Underground mining, as we all know is dangerous. It was even more dangerous in the 1800s, when the equipment used was much more primitive. Still, many mining companies have switched to open pit mining to avoid the possibility of a cave in. One of the most dangerous forms of underground mining was and still is coal mining. The distinct possibility of a build up of methane gas makes underground coal mining a deadly venture for many miners. Aside from breathing the deadly gas and coal dust, causing death, either instantaneously or later in life…from black lung, the danger of an explosion was always present.
One of the most dangerous parts of underground mining, was the miner’s inability to see, or rather the lanterns used to solve the problem of the miner’s inability to see. It’s pretty difficult to maneuver around in a mine, much less find ore, if you can’t see, and caves don’t generally have built in lights. Miners these days have battery powered lights on their hard hats, but those things didn’t exist in the 1800s. Most generally the miners carried a lantern, filled with heavy vegetable oil and using a wick that was unprotected, thus allowing it to ignite the methane or other flammable gasses, called firedamp or minedamp, lurking undetected in the mine.
The problem needed to be solved, and so several inventors began looking into just how to do that. Probably the best one, at that time, was the Davy lamp. It is a safety lamp designed specifically for use in flammable atmospheres. It was invented in 1815 by Sir Humphry Davy. They didn’t have light bulbs or batteries that could be used in the mines back then. The Davy Lamp consists of a wick lamp with the flame enclosed inside a mesh screen. The mesh screen kept the flame from escaping, thereby reducing the danger of explosions. The Davy Lamp also provided a test for the presence of gases. If flammable gas mixtures were present, the flame of the Davy lamp burned higher with a blue tinge. The lamps were equipped with a metal gauge to measure the height of the flame. When the lamp was placed close to the ground, it could detect gases, such as carbon dioxide, that are more dense than air and so could collect in depressions in the mine. If the lamp determined that the mine air was oxygen-poor (asphyxiant gas), the lamp flame would be extinguished, using a black damp or chokedamp. A methane-air flame is extinguished at about 17% oxygen content…which will still support life, so the lamp gave an early indication of a dangerous atmosphere, allowing the miners to get out before they died of asphyxiation.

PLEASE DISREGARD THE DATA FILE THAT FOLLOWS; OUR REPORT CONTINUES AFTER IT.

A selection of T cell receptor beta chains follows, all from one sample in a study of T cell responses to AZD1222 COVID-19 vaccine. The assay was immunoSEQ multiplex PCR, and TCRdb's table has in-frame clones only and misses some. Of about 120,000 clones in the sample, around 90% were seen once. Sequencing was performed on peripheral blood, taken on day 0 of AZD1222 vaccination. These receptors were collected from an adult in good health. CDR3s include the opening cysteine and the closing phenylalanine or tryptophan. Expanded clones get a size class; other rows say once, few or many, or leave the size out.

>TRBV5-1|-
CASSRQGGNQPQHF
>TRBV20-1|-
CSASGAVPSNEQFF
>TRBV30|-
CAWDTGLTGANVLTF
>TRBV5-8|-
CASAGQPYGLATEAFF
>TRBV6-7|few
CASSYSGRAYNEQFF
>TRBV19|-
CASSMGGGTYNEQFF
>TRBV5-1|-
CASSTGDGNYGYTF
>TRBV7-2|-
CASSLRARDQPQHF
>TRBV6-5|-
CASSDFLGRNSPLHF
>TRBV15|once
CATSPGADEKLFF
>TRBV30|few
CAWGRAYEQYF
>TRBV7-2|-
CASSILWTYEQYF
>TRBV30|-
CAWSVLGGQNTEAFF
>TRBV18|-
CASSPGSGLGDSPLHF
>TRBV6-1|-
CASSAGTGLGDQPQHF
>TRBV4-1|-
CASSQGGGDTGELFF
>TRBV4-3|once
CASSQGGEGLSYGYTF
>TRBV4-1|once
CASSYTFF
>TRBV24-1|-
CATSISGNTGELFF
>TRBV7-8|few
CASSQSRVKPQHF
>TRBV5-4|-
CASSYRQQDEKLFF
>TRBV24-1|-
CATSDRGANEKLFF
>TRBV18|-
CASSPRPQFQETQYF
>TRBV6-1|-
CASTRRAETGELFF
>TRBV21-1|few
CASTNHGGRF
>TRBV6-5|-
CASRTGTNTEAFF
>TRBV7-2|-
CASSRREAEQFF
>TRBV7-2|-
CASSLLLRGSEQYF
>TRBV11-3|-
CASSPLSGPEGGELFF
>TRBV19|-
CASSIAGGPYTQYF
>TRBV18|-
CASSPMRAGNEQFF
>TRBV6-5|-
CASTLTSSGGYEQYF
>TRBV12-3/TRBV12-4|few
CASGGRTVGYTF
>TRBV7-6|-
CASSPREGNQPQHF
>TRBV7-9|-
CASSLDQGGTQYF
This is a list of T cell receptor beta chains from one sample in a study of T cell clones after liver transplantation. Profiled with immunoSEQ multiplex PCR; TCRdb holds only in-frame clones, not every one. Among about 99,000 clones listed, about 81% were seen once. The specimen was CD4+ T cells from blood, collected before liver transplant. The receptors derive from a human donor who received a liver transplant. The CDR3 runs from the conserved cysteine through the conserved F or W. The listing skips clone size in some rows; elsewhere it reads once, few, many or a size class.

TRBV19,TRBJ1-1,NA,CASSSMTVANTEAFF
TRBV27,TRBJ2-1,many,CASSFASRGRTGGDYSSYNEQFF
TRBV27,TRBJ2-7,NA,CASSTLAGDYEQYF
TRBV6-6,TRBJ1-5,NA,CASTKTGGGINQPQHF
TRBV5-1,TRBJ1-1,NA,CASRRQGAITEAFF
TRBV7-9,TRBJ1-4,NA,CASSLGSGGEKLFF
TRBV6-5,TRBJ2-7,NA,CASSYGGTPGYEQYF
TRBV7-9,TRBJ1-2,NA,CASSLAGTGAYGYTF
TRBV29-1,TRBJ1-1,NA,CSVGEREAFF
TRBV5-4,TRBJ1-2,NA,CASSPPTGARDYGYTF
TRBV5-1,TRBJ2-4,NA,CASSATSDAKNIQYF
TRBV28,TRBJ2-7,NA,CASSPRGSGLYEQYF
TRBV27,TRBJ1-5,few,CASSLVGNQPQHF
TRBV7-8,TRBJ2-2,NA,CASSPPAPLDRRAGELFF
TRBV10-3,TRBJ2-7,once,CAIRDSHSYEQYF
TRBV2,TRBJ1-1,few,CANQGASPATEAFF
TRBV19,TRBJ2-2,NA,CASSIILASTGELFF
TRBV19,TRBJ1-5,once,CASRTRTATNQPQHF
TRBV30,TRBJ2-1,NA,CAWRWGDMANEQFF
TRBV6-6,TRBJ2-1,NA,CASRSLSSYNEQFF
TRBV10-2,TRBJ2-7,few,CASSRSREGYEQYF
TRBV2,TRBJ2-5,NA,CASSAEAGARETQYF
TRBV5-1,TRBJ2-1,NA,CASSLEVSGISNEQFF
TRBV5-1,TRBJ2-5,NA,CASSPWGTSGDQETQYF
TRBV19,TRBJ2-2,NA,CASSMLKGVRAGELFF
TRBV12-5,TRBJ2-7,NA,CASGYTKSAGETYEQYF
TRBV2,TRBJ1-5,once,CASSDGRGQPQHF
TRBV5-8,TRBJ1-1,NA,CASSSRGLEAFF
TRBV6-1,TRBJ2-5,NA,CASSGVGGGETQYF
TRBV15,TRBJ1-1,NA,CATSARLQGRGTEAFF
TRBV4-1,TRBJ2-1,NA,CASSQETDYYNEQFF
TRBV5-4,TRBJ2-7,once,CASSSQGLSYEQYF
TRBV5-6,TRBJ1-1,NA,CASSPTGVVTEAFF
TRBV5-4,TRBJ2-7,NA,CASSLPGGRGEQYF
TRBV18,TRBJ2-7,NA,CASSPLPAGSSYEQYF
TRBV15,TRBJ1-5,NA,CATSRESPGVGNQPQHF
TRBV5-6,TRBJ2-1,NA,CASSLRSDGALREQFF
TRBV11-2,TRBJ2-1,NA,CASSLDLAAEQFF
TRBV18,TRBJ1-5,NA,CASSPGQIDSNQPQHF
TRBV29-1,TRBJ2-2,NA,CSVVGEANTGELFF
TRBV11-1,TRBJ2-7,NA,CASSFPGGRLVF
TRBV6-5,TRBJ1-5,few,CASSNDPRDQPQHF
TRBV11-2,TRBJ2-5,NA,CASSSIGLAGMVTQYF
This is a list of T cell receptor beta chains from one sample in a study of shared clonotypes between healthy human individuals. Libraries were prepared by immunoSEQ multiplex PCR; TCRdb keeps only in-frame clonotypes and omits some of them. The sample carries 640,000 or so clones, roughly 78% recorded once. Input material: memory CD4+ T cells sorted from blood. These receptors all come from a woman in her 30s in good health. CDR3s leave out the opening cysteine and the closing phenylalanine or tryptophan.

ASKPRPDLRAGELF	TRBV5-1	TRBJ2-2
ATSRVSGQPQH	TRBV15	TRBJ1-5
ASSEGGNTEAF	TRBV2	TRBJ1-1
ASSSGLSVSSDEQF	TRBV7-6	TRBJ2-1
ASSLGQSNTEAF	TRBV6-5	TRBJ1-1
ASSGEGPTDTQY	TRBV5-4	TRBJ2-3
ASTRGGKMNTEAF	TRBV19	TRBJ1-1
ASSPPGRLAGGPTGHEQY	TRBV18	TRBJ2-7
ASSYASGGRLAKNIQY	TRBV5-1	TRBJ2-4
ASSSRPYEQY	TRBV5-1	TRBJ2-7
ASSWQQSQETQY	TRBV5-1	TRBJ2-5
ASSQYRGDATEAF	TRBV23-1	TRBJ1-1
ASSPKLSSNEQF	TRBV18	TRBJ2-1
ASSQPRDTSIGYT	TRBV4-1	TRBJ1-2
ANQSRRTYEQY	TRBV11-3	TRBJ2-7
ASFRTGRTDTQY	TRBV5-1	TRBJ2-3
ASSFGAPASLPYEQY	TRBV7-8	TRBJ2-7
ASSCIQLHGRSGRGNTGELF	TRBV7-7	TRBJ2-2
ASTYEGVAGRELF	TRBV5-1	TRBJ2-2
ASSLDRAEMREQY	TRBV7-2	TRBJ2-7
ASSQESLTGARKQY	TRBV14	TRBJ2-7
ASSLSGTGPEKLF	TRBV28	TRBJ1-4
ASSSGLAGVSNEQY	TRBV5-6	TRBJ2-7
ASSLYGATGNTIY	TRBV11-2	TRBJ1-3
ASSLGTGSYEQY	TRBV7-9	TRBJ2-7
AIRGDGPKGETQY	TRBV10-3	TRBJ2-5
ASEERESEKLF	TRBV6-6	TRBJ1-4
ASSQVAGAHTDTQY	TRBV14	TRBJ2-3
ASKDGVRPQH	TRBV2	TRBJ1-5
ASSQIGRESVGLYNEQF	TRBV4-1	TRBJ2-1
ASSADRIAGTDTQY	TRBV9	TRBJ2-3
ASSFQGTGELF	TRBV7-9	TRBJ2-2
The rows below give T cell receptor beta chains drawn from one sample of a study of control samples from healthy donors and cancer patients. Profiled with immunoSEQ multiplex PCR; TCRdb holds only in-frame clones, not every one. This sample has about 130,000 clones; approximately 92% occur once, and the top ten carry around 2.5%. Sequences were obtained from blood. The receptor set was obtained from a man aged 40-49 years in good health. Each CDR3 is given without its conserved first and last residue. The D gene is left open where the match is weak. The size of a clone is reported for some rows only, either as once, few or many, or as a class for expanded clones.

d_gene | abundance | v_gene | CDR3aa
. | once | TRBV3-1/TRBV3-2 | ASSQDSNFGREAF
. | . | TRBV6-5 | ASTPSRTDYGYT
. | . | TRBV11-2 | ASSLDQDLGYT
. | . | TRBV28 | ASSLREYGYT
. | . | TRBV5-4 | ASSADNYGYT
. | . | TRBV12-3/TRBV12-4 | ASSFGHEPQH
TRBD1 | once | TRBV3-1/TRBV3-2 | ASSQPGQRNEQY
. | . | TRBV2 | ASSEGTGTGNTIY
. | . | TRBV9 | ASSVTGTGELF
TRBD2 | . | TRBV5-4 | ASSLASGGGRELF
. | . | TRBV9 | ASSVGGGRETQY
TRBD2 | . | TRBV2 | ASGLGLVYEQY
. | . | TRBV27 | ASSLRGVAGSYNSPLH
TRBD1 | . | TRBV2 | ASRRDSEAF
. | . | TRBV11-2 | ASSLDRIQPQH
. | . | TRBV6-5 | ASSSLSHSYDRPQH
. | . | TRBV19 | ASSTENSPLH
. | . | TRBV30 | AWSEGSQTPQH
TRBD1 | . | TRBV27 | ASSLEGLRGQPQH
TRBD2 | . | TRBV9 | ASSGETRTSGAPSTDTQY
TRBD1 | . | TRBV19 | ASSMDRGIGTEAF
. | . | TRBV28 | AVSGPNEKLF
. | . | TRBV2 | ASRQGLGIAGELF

Apparently, Davy’s invention was preceded by that of William Reid Clanny, an Irish doctor at Bishopwearmouth, who had read a paper to the Royal Society in May 1813. The Clanny lamp was more cumbersome, but it was successfully tested at Herrington Mill, and he won medals, from the Royal Society of Arts. Another lamp version was the lamp designed by engine-wright George Stephenson. His “Geordie Lamp” drew air in via tiny holes, through which the flames of the lamp could not pass. If you ask me, the metal plate, only allowing small pin points of light would not be a very illuminating. A month before Davy presented his design to the Royal Society, Stephenson supposedly demonstrated his own lamp to two witnesses by taking it down Killingworth Colliery and holding it in front of a fissure from which firedamp was issuing. Unfortunately for Stephenson, Davy beat him to the necessary people.
The first trial of a Davy lamp with a wire sieve was at Hebburn Colliery on January 9, 1816. Because of its success, Davy was awarded the society’s Rumford Medal. Davy’s lamp differed from Stephenson’s in that the flame was surrounded by a screen of gauze, whereas Stephenson’s prototype lamp had a perforated plate contained in a glass cylinder, which was a design mentioned in Davy’s Royal Society paper, as an alternative to his preferred solution. For his invention Davy was given £2,000 worth of silver. Stephenson, on the other hand, was accused of stealing the idea from Davy. His “Geordie Lamp” had not been demonstrated by Stephenson until after Davy had presented his paper at the Royal Society. While Stephenson was exonerated, Davy went to his grave insisting that he had tried to steal his idea.